Building Virtue and Trust with Social Media

On the eve of returning to school, parents are faced with many anxieties this year, mostly due to Covid. Trusting that your child will follow the expectations of the school and public health authorities to keep themselves safe and healthy is a big leap of faith.

Building trust in your child decision is a slow process that evolves under your guidance over many years. Early individual and social tasks are highly supervised by you and other trusted adults like teachers, coaches, extended family members, and neighbours. As children grow, allowing them some freedom to exercise decision-making is key to growing confident, healthy, and independent young adults. Learning from mistakes is sometimes part of this process.

The explosion of social media technologies has certainly complicated parenting today. Finding the right balance between supervision and intrusion is a delicate one that sometimes warrants the support of a third party such as an aunt, uncle, or grandparent.

Where conflict arises over persistent power struggles with your child over social media dependence, and perhaps risky online incidents, professional intervention by a qualified clinician or therapist is best. A professionally trained mental health counsellor with child and family experience will help your family find a happy middle ground that ensures your child is safe and that your rules are respected.

For the most part, parents who can trust the decisions and choices made by their children in everyday tasks are more likely to trust their children with online and social media activities. Being vigilant about the amount of time, favourite sites, and apps your child is exploring is extremely important. You need to keep the lines of communication open with your children in order to foster a tone of trust and care about their online activity and social media presence.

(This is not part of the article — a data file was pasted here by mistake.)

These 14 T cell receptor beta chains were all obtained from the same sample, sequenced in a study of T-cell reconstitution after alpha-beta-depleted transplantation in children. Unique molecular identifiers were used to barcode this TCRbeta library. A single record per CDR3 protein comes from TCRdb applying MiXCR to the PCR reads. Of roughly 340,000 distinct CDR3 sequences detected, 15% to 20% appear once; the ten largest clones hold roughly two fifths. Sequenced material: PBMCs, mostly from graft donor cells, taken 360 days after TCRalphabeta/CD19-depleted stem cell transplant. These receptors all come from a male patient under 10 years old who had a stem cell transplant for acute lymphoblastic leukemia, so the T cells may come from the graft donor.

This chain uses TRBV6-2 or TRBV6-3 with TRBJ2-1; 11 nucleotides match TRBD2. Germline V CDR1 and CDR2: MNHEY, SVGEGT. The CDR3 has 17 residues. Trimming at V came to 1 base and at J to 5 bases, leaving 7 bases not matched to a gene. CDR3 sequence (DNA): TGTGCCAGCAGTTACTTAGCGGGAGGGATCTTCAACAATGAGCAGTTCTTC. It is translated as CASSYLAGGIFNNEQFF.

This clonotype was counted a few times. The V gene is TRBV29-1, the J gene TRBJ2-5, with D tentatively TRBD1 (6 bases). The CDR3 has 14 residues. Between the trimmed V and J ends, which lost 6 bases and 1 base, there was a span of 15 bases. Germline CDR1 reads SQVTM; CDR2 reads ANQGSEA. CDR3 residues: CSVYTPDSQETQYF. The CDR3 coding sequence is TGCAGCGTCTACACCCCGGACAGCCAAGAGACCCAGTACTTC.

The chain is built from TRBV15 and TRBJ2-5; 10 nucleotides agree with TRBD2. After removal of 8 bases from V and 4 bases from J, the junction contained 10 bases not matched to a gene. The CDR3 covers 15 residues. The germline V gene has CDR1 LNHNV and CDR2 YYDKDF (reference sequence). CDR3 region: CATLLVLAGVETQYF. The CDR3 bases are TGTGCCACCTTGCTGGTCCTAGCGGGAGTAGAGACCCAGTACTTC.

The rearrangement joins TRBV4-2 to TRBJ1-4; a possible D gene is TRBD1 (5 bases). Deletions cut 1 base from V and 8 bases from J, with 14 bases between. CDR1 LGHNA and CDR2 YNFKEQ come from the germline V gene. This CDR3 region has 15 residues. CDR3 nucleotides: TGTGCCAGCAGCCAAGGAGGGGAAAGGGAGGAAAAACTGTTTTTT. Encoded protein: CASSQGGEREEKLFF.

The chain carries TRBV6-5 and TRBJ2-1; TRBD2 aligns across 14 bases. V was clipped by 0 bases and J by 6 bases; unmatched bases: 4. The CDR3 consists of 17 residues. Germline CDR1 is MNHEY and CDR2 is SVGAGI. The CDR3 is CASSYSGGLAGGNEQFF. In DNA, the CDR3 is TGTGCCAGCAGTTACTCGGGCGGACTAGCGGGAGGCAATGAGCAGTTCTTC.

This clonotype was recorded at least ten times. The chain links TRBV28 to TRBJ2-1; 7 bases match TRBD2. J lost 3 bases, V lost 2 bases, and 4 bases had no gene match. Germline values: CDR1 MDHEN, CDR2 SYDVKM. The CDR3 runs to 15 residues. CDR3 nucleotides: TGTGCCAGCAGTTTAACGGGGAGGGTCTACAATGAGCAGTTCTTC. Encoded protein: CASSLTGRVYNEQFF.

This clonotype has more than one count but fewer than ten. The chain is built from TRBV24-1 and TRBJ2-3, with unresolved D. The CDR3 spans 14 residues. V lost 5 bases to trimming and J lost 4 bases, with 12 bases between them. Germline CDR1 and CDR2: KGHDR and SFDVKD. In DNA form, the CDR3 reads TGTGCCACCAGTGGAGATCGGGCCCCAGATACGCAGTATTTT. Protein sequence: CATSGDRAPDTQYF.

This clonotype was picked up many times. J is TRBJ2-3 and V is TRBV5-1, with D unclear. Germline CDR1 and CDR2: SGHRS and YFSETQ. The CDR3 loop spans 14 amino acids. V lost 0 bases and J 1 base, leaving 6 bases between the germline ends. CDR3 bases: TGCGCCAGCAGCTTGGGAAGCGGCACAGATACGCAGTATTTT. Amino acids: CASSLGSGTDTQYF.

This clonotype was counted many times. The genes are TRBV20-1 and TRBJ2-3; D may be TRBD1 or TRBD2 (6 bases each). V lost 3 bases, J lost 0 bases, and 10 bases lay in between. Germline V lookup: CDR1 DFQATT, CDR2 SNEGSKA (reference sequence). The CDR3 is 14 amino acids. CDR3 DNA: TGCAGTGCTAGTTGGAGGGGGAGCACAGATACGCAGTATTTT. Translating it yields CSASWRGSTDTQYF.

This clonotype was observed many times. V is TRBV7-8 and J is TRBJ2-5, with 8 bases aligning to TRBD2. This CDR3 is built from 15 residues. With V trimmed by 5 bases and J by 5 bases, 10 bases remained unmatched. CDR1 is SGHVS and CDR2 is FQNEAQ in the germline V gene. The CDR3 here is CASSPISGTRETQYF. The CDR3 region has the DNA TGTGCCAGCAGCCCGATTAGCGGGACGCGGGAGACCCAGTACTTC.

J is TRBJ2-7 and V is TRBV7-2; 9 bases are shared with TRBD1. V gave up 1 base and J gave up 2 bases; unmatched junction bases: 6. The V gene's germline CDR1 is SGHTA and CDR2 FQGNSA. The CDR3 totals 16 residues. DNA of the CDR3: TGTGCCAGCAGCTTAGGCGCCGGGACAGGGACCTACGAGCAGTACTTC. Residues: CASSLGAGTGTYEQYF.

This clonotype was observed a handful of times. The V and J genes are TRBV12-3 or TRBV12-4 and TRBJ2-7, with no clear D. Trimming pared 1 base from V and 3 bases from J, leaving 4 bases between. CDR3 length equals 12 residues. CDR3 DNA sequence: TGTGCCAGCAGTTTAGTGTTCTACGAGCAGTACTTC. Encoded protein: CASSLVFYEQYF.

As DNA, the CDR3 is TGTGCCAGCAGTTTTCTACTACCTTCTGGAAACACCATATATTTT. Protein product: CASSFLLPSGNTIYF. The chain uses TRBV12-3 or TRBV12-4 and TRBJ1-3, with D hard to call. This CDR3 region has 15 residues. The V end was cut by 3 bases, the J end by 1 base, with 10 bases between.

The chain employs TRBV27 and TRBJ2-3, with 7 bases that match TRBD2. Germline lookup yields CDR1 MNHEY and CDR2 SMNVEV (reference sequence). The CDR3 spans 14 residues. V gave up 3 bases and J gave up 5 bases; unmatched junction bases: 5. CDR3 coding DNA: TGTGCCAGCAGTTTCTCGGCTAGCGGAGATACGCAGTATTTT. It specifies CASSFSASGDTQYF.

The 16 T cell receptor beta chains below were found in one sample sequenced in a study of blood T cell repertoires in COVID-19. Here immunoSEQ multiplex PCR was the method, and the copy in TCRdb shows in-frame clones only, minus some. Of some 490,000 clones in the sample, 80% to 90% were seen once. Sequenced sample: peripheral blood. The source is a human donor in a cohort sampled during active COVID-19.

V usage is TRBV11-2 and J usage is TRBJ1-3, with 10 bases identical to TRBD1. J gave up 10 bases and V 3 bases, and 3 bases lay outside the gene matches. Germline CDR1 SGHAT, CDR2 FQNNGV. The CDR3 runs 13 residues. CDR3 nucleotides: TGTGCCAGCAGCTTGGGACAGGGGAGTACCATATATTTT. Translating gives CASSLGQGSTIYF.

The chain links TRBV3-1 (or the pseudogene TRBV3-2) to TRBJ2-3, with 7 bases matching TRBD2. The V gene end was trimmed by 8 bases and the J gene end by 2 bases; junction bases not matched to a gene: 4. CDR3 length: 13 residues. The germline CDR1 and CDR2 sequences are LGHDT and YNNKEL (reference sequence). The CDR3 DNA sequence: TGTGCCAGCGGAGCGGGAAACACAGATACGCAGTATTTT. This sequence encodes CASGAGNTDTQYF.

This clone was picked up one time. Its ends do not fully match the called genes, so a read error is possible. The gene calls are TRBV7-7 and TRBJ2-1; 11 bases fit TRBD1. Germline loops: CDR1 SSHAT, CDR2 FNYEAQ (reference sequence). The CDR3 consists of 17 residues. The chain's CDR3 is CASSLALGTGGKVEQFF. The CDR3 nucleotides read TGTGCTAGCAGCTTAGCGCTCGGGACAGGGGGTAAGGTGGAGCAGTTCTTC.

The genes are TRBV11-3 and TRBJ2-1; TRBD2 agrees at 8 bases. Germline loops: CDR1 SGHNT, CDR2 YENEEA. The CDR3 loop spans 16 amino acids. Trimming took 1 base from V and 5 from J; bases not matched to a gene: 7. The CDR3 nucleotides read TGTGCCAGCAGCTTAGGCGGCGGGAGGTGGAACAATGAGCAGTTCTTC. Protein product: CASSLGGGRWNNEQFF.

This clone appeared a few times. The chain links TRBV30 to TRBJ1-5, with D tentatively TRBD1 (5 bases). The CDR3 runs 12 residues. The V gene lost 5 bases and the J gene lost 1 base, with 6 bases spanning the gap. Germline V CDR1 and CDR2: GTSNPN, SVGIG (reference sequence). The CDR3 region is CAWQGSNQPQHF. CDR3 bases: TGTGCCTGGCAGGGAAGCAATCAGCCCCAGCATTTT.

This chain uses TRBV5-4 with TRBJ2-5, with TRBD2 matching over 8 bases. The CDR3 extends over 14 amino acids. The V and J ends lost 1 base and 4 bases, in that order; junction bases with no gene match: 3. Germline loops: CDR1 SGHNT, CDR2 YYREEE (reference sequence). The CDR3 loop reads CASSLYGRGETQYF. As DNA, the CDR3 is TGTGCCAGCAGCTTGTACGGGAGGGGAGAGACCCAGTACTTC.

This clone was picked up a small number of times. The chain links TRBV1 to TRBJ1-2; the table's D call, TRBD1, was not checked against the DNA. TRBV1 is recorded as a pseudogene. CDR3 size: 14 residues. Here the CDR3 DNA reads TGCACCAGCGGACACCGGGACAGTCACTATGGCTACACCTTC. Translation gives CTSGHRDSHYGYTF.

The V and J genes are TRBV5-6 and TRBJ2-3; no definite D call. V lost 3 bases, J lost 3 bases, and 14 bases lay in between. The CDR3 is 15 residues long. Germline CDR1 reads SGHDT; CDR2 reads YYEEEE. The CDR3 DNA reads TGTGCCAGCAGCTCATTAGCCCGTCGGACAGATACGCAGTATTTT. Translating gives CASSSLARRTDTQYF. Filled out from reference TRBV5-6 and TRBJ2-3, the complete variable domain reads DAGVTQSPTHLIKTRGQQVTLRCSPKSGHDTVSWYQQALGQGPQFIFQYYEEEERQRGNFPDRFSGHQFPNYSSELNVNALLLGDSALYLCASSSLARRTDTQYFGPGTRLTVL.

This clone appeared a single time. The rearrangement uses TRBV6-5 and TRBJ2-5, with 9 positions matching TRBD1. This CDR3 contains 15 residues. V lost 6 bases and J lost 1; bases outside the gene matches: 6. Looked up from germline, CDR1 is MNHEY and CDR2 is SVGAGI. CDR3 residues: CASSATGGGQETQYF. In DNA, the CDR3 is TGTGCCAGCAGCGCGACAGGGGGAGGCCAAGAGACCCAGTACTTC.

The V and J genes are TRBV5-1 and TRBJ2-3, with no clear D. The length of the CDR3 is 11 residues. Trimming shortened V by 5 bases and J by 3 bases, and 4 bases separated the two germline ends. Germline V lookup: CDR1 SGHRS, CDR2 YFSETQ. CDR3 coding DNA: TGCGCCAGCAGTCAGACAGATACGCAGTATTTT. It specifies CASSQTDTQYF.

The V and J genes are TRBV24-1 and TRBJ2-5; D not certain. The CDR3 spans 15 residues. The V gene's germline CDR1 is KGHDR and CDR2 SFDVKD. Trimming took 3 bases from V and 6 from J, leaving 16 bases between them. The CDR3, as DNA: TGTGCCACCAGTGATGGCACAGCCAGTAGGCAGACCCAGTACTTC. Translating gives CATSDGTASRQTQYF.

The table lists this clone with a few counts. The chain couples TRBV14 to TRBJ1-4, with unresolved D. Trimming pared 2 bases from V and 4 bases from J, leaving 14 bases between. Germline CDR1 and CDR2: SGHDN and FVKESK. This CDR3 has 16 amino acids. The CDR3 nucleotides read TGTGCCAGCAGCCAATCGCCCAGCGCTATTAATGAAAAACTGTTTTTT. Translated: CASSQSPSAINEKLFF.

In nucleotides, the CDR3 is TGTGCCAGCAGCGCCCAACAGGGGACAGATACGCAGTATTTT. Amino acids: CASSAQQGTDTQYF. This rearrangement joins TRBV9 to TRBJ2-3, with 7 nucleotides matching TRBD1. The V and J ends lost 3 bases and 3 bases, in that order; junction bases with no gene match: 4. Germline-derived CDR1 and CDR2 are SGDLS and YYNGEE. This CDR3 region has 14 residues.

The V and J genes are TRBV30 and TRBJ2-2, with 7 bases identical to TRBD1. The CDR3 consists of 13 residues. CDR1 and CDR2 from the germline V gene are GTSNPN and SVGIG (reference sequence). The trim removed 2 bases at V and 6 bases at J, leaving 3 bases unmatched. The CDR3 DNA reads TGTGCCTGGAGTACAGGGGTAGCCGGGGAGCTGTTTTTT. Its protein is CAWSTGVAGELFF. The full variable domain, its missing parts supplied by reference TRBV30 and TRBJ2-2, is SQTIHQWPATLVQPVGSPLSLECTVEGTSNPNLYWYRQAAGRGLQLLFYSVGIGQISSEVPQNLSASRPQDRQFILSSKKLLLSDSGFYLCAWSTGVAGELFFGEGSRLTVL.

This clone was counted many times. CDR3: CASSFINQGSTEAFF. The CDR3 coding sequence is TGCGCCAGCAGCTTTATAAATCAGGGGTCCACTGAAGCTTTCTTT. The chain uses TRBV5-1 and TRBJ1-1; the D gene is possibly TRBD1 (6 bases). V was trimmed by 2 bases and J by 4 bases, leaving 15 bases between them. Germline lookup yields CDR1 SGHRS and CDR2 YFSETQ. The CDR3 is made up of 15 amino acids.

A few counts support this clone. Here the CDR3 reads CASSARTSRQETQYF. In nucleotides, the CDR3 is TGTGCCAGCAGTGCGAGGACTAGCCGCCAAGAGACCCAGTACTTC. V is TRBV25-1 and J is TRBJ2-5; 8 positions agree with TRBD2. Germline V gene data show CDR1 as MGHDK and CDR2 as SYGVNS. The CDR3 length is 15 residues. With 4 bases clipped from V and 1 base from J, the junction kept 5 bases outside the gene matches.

The sad reality is that there are some dangers to unsupervised online activities that children are far too vulnerable to navigate without adult guidance, and in some extreme cases intervention. Calls from the parents of your child’s friends, school, children’s aid society, or local police are strong indicators that your child’s online activity is risky.

Building virtue online is possible and a shared goal. Help your child by reviewing the following questions prior to creating a post OR commenting online:

  • Is my post kind and caring?
  • Will my words build up or break down someone else’s post?
  • Do I really need to post my comment ?
  • Am I concerned about comments or posts I read online?
  • Am I being unkind or hurtful on purpose?
  • Did I re-read my post before posting it?
  • Was I angry or sad when I posted a comment?
  • Who can I share my concerns with about these comments or posts at home or school? Am I afraid that I will get in trouble?
  • What might happen if I post a photo or comment on my social media?
  • Do I have permission to post a photograph that includes my friends?
  • Am I clear about how the privacy controls work on my apps?

Helping your children to develop problem-solving and decision-making skills that are thoughtful, caring, and compassionate starts well before they have access to technology. Hold your children to account where they have been mean, critical, or unkind to people online.

Modern technologies offer many positive aspects to shared learning and social experiences. DO your part to make virtual platforms safe for everybody – a kinder & gentler place for children to share with one another.

Sunny dispositions deserve to shine !!!!

#wellness #socialmedia #onlinerisk #parentingforvirtue